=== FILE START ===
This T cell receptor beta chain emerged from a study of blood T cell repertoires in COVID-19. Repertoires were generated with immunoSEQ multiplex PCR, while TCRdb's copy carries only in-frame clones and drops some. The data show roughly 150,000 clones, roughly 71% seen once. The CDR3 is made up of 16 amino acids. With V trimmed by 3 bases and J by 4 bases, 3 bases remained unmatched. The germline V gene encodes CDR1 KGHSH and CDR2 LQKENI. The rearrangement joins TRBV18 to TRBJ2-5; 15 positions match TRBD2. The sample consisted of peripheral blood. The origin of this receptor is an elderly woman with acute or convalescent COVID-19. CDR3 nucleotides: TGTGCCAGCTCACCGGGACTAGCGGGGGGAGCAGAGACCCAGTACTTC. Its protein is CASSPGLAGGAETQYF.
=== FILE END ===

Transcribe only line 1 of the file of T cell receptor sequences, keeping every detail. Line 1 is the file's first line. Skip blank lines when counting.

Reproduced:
This T cell receptor beta chain emerged from a study of blood T cell repertoires in COVID-19. Repertoires were generated with immunoSEQ multiplex PCR, while TCRdb's copy carries only in-frame clones and drops some. The data show roughly 150,000 clones, roughly 71% seen once. The CDR3 is made up of 16 amino acids. With V trimmed by 3 bases and J by 4 bases, 3 bases remained unmatched. The germline V gene encodes CDR1 KGHSH and CDR2 LQKENI. The rearrangement joins TRBV18 to TRBJ2-5; 15 positions match TRBD2. The sample consisted of peripheral blood. The origin of this receptor is an elderly woman with acute or convalescent COVID-19. CDR3 nucleotides: TGTGCCAGCTCACCGGGACTAGCGGGGGGAGCAGAGACCCAGTACTTC. Its protein is CASSPGLAGGAETQYF.